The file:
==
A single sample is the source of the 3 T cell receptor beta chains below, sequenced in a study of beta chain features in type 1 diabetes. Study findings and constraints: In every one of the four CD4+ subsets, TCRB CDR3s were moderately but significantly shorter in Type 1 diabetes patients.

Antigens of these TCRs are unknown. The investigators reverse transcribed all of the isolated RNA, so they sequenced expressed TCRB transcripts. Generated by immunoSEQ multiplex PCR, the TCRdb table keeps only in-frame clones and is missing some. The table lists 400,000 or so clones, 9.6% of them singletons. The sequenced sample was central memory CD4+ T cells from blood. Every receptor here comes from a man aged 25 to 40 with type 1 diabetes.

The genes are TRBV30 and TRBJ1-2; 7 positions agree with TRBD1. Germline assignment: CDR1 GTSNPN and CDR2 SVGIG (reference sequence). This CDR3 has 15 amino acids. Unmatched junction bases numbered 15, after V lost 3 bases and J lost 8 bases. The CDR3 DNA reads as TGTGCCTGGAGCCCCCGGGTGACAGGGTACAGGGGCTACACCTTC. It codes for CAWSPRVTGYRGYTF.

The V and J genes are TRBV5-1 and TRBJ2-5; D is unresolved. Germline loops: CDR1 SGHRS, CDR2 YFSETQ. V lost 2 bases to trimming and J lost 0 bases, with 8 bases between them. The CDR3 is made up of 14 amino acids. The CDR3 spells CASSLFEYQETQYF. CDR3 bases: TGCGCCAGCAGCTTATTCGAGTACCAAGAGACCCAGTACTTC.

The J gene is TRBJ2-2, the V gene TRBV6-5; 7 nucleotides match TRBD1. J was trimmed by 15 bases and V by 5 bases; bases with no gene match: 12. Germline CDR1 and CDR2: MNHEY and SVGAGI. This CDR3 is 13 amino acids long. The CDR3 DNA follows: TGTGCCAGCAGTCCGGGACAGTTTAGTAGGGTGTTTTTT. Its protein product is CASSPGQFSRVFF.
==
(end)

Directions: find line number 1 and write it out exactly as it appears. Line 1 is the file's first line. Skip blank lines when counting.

A single sample is the source of the 3 T cell receptor beta chains below, sequenced in a study of beta chain features in type 1 diabetes. Study findings and constraints: In every one of the four CD4+ subsets, TCRB CDR3s were moderately but significantly shorter in Type 1 diabetes patients.